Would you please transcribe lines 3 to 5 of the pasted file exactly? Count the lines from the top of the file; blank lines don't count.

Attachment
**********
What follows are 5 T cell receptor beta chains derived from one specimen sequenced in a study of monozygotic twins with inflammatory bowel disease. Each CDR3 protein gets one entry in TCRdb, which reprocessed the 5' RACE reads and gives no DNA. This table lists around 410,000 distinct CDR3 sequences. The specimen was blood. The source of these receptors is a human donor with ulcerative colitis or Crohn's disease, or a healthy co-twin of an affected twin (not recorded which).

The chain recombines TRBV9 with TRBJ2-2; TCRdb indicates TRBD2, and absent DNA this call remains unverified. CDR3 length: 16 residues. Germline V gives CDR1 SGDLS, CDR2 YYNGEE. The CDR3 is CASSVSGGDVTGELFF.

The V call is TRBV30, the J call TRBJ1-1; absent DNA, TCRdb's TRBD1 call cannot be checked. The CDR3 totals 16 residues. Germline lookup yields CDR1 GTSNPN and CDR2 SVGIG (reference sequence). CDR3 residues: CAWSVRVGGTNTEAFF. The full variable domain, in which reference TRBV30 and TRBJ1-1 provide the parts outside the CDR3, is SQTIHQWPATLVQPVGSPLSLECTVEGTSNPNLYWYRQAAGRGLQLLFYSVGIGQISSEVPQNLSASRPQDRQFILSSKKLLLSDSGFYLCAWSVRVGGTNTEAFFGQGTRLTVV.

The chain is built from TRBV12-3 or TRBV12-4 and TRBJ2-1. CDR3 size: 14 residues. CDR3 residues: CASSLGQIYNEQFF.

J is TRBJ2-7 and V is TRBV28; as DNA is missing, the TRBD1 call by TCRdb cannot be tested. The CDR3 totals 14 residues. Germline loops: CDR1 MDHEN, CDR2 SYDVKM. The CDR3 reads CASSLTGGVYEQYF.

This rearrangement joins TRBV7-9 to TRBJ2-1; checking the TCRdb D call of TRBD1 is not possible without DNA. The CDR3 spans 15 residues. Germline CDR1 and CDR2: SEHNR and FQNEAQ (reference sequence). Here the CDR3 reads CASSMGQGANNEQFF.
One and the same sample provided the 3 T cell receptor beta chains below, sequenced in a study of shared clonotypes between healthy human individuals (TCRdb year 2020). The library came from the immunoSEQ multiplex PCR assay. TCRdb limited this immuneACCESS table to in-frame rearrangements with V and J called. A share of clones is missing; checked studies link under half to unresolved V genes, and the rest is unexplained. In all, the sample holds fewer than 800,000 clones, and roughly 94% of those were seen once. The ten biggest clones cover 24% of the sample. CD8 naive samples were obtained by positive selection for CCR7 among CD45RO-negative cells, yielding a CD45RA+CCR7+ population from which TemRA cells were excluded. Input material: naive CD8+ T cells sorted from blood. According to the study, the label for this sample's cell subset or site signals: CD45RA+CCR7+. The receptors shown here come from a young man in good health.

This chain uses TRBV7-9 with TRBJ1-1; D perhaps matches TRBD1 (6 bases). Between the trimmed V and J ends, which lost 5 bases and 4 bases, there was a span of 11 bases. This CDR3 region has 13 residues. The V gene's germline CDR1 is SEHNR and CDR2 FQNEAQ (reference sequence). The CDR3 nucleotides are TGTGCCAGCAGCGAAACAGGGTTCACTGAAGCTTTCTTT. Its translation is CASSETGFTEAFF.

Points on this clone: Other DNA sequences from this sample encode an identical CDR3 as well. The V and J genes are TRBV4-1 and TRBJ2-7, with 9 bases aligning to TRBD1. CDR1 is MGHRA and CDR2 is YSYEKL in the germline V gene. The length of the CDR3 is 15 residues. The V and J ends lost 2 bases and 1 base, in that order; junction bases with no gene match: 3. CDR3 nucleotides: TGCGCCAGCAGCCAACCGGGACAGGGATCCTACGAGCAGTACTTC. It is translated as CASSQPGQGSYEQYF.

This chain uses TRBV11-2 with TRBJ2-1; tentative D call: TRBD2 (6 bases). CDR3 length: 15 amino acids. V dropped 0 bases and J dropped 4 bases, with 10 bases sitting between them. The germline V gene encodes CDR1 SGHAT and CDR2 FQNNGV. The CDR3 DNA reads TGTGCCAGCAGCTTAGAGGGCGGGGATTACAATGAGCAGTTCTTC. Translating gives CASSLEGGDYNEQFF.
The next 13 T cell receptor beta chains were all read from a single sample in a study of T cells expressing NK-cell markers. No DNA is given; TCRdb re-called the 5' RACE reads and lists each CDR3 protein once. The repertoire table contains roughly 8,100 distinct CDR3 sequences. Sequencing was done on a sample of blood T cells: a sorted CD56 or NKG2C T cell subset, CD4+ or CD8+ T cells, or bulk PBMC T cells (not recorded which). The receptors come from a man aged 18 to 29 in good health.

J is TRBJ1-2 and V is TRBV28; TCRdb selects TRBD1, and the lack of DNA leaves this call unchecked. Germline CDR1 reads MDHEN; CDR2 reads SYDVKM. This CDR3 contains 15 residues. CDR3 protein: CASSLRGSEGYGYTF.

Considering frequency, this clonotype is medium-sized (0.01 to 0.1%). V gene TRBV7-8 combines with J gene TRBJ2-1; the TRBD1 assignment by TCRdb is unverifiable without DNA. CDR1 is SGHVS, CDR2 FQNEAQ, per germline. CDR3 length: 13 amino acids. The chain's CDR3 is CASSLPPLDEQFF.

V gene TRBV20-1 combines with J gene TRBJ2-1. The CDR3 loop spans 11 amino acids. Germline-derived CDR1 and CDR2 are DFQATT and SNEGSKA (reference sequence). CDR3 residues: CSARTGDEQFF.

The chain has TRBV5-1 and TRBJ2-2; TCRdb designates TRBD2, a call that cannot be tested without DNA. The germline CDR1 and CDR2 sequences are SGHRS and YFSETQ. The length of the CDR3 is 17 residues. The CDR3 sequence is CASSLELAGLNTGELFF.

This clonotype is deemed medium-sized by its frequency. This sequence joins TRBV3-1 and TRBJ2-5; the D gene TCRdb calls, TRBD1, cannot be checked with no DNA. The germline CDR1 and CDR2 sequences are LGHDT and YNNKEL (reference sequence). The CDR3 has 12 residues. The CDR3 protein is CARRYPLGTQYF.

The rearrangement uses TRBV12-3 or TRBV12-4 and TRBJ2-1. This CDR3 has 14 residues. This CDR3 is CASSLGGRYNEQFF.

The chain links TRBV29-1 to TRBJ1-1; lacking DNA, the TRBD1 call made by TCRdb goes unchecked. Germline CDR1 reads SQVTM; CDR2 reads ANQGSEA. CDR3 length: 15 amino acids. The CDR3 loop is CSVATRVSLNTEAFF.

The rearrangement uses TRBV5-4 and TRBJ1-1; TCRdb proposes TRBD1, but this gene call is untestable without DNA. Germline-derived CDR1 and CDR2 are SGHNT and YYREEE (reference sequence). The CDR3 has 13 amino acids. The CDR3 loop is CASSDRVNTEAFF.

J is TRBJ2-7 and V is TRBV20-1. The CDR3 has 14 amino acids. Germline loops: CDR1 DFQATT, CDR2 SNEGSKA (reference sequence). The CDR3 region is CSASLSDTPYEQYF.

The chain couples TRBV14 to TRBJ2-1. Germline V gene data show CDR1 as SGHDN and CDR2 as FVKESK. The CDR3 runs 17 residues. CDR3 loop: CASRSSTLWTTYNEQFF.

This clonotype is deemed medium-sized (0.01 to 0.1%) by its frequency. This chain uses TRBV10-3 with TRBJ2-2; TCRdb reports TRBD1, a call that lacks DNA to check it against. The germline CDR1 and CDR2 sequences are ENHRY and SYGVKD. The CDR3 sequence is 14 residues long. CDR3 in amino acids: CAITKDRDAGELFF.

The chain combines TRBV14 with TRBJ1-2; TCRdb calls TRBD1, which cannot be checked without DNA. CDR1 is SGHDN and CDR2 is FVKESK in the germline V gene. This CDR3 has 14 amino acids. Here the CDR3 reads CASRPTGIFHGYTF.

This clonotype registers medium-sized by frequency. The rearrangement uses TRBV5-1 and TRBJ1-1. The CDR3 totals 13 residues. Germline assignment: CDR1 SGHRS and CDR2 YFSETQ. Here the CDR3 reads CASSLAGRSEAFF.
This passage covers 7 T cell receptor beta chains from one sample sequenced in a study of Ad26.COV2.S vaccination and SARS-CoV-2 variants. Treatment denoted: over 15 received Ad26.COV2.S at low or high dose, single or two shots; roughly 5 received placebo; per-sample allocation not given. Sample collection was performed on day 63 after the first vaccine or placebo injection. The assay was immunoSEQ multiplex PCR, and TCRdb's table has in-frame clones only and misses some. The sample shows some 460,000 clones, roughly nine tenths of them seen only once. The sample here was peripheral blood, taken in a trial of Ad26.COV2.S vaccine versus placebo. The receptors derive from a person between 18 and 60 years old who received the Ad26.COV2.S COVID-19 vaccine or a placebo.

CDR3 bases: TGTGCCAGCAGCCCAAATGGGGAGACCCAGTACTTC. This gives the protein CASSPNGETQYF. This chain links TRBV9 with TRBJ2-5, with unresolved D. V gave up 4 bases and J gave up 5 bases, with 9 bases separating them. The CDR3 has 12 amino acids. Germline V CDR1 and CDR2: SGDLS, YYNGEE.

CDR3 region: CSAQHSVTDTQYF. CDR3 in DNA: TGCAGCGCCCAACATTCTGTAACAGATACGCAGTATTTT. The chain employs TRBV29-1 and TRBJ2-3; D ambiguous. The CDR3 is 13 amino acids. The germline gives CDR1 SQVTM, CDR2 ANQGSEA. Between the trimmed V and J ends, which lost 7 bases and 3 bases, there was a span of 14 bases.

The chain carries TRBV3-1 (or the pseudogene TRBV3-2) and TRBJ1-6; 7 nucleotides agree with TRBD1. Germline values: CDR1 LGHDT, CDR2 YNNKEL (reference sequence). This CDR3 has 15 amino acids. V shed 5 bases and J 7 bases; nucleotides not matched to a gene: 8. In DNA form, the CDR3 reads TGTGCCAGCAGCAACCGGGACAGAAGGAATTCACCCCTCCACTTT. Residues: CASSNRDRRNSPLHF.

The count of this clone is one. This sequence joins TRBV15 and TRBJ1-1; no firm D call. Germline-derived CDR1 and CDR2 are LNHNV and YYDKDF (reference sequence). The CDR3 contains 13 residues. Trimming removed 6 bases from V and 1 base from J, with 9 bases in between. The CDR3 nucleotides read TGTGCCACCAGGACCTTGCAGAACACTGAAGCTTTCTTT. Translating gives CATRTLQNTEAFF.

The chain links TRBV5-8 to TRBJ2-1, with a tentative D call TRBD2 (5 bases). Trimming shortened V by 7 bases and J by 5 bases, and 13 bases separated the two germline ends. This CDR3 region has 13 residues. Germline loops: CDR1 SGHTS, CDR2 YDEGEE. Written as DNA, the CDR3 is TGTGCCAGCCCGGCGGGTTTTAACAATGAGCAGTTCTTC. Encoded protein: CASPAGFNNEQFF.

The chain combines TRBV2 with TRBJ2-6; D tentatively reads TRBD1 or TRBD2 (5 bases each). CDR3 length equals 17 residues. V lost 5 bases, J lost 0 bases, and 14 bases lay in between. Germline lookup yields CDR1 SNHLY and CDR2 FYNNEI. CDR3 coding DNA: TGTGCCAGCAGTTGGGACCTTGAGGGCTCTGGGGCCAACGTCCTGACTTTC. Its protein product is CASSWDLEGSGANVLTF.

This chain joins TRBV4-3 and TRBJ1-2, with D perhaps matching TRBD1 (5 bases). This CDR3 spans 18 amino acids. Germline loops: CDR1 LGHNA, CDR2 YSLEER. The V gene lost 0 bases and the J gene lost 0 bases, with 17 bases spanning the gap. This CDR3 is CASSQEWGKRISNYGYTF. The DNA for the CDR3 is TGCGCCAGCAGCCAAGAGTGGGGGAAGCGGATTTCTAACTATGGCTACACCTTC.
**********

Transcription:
The V call is TRBV30, the J call TRBJ1-1; absent DNA, TCRdb's TRBD1 call cannot be checked. The CDR3 totals 16 residues. Germline lookup yields CDR1 GTSNPN and CDR2 SVGIG (reference sequence). CDR3 residues: CAWSVRVGGTNTEAFF. The full variable domain, in which reference TRBV30 and TRBJ1-1 provide the parts outside the CDR3, is SQTIHQWPATLVQPVGSPLSLECTVEGTSNPNLYWYRQAAGRGLQLLFYSVGIGQISSEVPQNLSASRPQDRQFILSSKKLLLSDSGFYLCAWSVRVGGTNTEAFFGQGTRLTVV.

The chain is built from TRBV12-3 or TRBV12-4 and TRBJ2-1. CDR3 size: 14 residues. CDR3 residues: CASSLGQIYNEQFF.

J is TRBJ2-7 and V is TRBV28; as DNA is missing, the TRBD1 call by TCRdb cannot be tested. The CDR3 totals 14 residues. Germline loops: CDR1 MDHEN, CDR2 SYDVKM. The CDR3 reads CASSLTGGVYEQYF.